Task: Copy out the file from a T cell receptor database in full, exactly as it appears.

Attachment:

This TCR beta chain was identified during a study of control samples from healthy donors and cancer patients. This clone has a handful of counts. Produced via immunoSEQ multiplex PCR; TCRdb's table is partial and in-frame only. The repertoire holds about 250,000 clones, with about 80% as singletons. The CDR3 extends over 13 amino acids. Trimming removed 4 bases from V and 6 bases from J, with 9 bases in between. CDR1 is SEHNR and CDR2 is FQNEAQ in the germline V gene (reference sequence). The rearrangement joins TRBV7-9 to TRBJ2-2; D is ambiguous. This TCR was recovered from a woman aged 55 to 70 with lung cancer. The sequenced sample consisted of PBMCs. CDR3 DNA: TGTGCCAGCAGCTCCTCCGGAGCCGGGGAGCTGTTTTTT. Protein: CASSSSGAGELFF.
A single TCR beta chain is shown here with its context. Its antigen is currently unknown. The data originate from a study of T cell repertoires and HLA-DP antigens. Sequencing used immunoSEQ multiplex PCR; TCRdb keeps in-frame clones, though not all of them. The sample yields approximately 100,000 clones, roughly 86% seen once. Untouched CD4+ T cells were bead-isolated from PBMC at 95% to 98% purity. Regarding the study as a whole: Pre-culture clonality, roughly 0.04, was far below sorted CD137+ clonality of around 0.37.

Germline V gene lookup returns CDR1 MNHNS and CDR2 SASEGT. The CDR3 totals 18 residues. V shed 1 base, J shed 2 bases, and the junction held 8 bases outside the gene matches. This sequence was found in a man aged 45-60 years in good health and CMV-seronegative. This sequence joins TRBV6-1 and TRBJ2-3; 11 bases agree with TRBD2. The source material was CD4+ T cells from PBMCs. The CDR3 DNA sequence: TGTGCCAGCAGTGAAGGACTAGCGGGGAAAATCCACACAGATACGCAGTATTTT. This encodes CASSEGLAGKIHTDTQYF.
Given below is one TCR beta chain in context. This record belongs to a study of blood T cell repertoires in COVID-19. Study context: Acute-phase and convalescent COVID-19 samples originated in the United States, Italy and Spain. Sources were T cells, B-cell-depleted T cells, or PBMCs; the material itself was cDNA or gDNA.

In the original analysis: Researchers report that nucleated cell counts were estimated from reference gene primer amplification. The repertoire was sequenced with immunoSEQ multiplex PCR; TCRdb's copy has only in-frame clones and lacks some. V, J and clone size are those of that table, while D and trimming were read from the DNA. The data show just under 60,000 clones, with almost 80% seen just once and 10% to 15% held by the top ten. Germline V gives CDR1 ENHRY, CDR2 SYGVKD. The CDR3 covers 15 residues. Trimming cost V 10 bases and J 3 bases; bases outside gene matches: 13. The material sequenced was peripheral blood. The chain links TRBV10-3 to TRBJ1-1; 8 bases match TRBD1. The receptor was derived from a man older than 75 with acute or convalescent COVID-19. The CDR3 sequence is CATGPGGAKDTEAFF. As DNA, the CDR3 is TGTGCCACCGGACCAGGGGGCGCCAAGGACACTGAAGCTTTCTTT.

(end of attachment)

This TCR beta chain was identified during a study of control samples from healthy donors and cancer patients. This clone has a handful of counts. Produced via immunoSEQ multiplex PCR; TCRdb's table is partial and in-frame only. The repertoire holds about 250,000 clones, with about 80% as singletons. The CDR3 extends over 13 amino acids. Trimming removed 4 bases from V and 6 bases from J, with 9 bases in between. CDR1 is SEHNR and CDR2 is FQNEAQ in the germline V gene (reference sequence). The rearrangement joins TRBV7-9 to TRBJ2-2; D is ambiguous. This TCR was recovered from a woman aged 55 to 70 with lung cancer. The sequenced sample consisted of PBMCs. CDR3 DNA: TGTGCCAGCAGCTCCTCCGGAGCCGGGGAGCTGTTTTTT. Protein: CASSSSGAGELFF.
A single TCR beta chain is shown here with its context. Its antigen is currently unknown. The data originate from a study of T cell repertoires and HLA-DP antigens. Sequencing used immunoSEQ multiplex PCR; TCRdb keeps in-frame clones, though not all of them. The sample yields approximately 100,000 clones, roughly 86% seen once. Untouched CD4+ T cells were bead-isolated from PBMC at 95% to 98% purity. Regarding the study as a whole: Pre-culture clonality, roughly 0.04, was far below sorted CD137+ clonality of around 0.37.

Germline V gene lookup returns CDR1 MNHNS and CDR2 SASEGT. The CDR3 totals 18 residues. V shed 1 base, J shed 2 bases, and the junction held 8 bases outside the gene matches. This sequence was found in a man aged 45-60 years in good health and CMV-seronegative. This sequence joins TRBV6-1 and TRBJ2-3; 11 bases agree with TRBD2. The source material was CD4+ T cells from PBMCs. The CDR3 DNA sequence: TGTGCCAGCAGTGAAGGACTAGCGGGGAAAATCCACACAGATACGCAGTATTTT. This encodes CASSEGLAGKIHTDTQYF.
Given below is one TCR beta chain in context. This record belongs to a study of blood T cell repertoires in COVID-19. Study context: Acute-phase and convalescent COVID-19 samples originated in the United States, Italy and Spain. Sources were T cells, B-cell-depleted T cells, or PBMCs; the material itself was cDNA or gDNA.

In the original analysis: Researchers report that nucleated cell counts were estimated from reference gene primer amplification. The repertoire was sequenced with immunoSEQ multiplex PCR; TCRdb's copy has only in-frame clones and lacks some. V, J and clone size are those of that table, while D and trimming were read from the DNA. The data show just under 60,000 clones, with almost 80% seen just once and 10% to 15% held by the top ten. Germline V gives CDR1 ENHRY, CDR2 SYGVKD. The CDR3 covers 15 residues. Trimming cost V 10 bases and J 3 bases; bases outside gene matches: 13. The material sequenced was peripheral blood. The chain links TRBV10-3 to TRBJ1-1; 8 bases match TRBD1. The receptor was derived from a man older than 75 with acute or convalescent COVID-19. The CDR3 sequence is CATGPGGAKDTEAFF. As DNA, the CDR3 is TGTGCCACCGGACCAGGGGGCGCCAAGGACACTGAAGCTTTCTTT.